axinia

 

Some amazing quotes on love by a Sufi master June 1, 2012

image by Vera Subkus

 

The word love is derived from the Sanskrit word Lobh, which means desire, wish; the same word is used in the Russian language, Liubov. Love may be called in other words the desire to be conscious of the object of love.

***

It is for this reason that we admire all those whom we love, and are blind to the good qualities of those whom we do not love. It is not always that these deserve our neglect, but our eyes, without love, cannot see their goodness. Those whom we love may have bad points too, but as love sees beauty, so we see that alone in them.

***

 As love is the source of creation and the real sustenance of all beings, so, if man knows how to give it to the world around him as sympathy, as kindness, as service, he supplies to all the food for which every soul hungers. If man knew this secret of life he would win the whole world, without any doubt.

***

A heart burning in love’s fire has a tendency to melt every heart with which it comes in contact.

***

    Love is inherent in every soul. All the occupations of life, however important or unimportant, in some way or other tend towards love; therefore no one in the world can be called entirely loveless.

***

   Love is above law, and law is beneath love. There is no comparison between them; one is from heaven and the other from earth. Where love dies law begins. Therefore law can never find a place for love, nor can love ever limit itself within law, one being limited, the other being as unlimited as life. The lover can give no reason why he loves a certain one, for there is a reason for everything except love. (more…)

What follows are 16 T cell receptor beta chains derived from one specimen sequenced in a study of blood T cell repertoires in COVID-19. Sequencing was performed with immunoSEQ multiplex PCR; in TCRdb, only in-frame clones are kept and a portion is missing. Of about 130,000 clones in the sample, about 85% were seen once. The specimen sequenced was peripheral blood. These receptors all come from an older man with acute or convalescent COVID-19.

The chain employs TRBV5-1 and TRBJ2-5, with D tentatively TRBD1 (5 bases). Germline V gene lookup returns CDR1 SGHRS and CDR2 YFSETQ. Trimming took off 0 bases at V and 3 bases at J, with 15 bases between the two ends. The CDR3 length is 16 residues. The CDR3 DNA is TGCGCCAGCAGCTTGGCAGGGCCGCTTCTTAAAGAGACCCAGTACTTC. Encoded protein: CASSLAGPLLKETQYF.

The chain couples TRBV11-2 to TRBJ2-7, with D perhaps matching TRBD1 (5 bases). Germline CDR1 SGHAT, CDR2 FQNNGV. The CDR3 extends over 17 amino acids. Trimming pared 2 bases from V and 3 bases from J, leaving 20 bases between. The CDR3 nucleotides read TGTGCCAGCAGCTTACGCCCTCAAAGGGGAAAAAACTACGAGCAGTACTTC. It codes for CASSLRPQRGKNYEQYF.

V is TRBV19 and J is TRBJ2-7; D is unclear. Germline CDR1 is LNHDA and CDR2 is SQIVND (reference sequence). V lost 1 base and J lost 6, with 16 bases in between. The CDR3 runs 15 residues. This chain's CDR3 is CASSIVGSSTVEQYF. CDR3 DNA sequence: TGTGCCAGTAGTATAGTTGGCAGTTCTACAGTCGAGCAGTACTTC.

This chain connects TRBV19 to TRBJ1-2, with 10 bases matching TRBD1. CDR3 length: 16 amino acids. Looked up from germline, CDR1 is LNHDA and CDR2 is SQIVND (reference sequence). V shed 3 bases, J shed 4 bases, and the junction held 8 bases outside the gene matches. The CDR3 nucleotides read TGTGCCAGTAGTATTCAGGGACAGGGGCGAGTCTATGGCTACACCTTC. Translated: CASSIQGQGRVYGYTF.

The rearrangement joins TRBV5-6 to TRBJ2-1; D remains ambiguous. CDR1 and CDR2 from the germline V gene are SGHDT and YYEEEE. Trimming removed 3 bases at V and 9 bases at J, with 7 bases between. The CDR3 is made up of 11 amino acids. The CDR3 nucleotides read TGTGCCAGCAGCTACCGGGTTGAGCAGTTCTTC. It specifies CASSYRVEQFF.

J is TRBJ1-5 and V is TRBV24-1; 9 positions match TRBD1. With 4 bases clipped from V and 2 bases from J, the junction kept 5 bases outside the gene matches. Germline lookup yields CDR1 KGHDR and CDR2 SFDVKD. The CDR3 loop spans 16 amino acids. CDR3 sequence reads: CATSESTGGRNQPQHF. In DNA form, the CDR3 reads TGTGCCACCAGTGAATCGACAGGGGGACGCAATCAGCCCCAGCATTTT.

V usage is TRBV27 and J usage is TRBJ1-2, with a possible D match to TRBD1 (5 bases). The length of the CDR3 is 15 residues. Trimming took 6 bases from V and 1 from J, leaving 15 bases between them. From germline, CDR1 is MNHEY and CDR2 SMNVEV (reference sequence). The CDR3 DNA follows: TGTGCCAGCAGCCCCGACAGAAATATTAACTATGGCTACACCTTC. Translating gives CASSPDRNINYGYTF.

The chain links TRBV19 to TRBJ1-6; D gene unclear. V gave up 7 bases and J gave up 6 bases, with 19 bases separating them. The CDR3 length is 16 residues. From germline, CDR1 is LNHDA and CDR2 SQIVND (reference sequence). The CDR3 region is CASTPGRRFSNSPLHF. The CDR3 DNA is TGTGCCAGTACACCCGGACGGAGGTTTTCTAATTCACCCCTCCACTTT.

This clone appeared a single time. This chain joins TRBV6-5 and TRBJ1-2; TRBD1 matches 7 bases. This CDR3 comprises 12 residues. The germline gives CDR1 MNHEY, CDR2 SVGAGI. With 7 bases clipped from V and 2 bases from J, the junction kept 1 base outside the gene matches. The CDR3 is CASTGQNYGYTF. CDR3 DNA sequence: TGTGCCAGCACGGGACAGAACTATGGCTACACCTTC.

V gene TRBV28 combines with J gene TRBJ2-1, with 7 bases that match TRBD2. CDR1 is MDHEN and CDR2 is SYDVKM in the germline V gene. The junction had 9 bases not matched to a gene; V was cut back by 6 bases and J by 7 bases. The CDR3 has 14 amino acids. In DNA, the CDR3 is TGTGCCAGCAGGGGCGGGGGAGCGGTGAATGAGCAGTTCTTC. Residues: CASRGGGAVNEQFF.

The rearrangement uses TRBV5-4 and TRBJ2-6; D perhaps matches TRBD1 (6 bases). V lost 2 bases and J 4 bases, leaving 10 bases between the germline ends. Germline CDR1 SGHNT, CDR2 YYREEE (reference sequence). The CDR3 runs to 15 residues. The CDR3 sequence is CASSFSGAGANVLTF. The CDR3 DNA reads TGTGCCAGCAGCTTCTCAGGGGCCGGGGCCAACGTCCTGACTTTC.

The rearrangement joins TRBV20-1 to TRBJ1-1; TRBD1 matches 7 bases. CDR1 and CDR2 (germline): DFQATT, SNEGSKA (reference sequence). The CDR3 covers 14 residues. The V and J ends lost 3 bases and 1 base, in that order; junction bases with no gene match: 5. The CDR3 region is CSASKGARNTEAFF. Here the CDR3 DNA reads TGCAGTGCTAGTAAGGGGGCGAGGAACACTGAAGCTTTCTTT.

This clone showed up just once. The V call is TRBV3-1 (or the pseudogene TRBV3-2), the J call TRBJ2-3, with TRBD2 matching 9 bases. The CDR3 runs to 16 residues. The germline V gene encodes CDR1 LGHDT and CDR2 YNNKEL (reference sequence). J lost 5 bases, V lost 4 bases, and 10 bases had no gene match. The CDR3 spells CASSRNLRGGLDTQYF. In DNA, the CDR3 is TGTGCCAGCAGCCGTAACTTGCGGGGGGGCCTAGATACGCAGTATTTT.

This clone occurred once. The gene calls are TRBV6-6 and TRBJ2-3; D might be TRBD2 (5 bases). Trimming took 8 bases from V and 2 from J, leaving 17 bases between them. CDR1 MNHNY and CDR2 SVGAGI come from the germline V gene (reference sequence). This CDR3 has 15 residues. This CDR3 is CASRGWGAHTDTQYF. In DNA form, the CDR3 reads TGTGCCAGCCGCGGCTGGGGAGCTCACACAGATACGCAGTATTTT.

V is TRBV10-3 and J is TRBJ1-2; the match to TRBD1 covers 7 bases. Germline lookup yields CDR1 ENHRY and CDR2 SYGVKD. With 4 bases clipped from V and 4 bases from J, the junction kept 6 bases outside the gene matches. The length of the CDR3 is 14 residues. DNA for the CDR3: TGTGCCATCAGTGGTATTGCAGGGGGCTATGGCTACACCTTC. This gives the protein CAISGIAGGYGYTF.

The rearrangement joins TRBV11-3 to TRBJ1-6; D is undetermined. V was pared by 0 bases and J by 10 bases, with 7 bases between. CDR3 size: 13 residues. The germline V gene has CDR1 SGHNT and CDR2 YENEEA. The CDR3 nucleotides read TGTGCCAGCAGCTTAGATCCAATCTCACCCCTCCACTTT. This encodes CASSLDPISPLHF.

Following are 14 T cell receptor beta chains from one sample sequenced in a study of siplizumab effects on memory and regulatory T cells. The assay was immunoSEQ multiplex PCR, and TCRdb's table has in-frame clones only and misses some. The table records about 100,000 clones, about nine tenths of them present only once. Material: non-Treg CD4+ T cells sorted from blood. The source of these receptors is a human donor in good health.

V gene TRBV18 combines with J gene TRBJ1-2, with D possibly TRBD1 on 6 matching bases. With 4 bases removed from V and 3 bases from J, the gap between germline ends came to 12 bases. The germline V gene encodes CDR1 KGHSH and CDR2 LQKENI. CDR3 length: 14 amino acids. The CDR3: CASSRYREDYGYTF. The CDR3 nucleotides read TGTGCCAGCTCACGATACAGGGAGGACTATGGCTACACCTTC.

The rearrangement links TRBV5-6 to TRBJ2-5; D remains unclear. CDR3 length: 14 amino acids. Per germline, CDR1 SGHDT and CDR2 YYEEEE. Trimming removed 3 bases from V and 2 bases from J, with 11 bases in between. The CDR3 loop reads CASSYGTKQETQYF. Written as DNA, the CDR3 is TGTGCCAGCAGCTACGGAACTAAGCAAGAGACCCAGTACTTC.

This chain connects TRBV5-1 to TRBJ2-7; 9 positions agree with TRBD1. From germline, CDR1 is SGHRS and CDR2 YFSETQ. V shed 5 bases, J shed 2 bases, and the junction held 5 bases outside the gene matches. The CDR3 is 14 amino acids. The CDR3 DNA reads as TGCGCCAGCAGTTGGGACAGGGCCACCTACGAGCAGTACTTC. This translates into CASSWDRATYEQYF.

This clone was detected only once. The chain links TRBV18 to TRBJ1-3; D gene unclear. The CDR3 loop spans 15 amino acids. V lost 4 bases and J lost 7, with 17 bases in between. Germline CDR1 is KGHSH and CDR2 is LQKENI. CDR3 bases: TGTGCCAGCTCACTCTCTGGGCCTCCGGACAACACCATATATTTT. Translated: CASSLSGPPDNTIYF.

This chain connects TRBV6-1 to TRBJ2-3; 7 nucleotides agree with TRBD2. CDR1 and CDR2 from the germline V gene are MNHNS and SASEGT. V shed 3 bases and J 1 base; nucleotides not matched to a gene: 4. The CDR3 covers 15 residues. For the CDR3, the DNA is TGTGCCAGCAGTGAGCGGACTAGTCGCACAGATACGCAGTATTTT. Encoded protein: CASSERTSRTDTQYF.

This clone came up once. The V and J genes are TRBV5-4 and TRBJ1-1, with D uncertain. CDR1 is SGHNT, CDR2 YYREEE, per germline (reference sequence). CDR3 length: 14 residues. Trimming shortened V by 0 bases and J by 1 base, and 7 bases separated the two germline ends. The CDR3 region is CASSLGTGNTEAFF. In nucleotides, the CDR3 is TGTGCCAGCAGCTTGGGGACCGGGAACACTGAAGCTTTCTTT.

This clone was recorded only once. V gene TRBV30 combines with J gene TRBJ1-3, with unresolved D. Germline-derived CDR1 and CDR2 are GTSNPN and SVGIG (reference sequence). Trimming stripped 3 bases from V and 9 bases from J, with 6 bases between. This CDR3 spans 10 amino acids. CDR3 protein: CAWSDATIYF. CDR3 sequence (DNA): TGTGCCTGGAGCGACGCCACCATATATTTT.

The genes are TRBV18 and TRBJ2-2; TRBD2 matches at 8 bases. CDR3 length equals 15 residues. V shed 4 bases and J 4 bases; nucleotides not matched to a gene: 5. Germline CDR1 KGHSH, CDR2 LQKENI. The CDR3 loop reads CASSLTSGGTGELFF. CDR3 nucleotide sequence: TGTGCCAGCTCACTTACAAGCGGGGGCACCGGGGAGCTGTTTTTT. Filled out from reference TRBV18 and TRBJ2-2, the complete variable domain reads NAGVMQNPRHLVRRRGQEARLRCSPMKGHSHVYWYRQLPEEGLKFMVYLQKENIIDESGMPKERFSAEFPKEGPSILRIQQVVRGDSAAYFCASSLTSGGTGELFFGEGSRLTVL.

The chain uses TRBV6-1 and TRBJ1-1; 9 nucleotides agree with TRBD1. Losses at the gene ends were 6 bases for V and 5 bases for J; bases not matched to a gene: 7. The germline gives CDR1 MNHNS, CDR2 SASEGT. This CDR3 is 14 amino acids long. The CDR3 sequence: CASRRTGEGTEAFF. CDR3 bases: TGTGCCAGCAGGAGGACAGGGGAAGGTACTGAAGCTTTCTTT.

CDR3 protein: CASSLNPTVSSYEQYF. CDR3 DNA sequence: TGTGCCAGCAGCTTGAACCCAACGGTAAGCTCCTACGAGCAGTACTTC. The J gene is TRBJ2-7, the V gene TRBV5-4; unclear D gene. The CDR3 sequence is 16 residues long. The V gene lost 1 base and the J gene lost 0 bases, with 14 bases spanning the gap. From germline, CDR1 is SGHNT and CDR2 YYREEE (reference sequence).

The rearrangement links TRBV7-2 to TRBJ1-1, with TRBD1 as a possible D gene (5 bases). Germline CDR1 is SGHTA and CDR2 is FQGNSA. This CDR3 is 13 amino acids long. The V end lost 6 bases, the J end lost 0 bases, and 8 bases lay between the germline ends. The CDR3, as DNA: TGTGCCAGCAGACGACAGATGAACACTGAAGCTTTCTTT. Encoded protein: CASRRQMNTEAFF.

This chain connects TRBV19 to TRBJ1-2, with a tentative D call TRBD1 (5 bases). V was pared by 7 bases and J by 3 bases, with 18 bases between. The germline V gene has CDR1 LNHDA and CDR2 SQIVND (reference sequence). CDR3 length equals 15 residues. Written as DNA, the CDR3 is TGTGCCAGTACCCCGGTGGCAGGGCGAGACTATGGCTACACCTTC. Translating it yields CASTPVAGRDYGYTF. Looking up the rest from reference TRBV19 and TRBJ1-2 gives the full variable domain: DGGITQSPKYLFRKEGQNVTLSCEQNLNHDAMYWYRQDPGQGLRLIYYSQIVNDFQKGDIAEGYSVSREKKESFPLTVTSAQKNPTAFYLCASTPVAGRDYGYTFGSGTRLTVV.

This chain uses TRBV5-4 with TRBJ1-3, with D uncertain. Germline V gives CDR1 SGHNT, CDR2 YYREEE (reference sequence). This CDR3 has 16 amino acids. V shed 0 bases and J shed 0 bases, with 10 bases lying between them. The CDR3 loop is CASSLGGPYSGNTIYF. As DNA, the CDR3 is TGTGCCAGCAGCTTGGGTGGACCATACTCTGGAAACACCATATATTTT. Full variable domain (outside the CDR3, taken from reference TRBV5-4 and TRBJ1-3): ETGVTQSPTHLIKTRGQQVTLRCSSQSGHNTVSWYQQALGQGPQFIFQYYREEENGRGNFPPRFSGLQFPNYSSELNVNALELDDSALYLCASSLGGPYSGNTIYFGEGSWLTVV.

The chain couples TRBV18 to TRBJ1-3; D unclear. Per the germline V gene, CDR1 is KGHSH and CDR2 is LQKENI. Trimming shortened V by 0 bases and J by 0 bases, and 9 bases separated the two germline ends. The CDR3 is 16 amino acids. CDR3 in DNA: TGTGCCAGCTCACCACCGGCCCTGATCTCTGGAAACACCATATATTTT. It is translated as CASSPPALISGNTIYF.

English is the language of Spirit August 10, 2009

English has never been my favourite language.

I have been in love with German since my childhood. Luckily I was moved to Austria by the hand of destiny and now, since many years live surrounded by German-speaking people. I learned Italian and love its melody and joy-giving nature, and yet it has not become my favourite. My native language – Russian – is neither my best. I appreciate its richness and flexibility, but I am still most comfortable with German.

Despite all that, when it comes to the spiritual matters, either it is blogging about my experiences or a prayer, I want to express myself in English. (more…)

 

Pushkin is Mozart October 21, 2008

 …in my perception 🙂

Seriously, when I listen to Mozart, I get the same state and same type of vibrations like when I read or recite Pushkin. Absolutely the same!

 Mozart         Pushkin

You surely know Mozart, that most popular musician ever. But who is Pushkin and why can I feel it this way?

Alexander Sergeevich Pushkin was Russian 19th century country’s greatest poet and the founder of modern Russian literature. Pushkin (1799-1837) blended Old Slavonic with vernacular Russian into a rich, melodic language. In fact, he created the language Russians speak today and defined the literary baseline for all great Russian writers, among them Turgenev, Tolstoy and Dostoevsky.   (more…)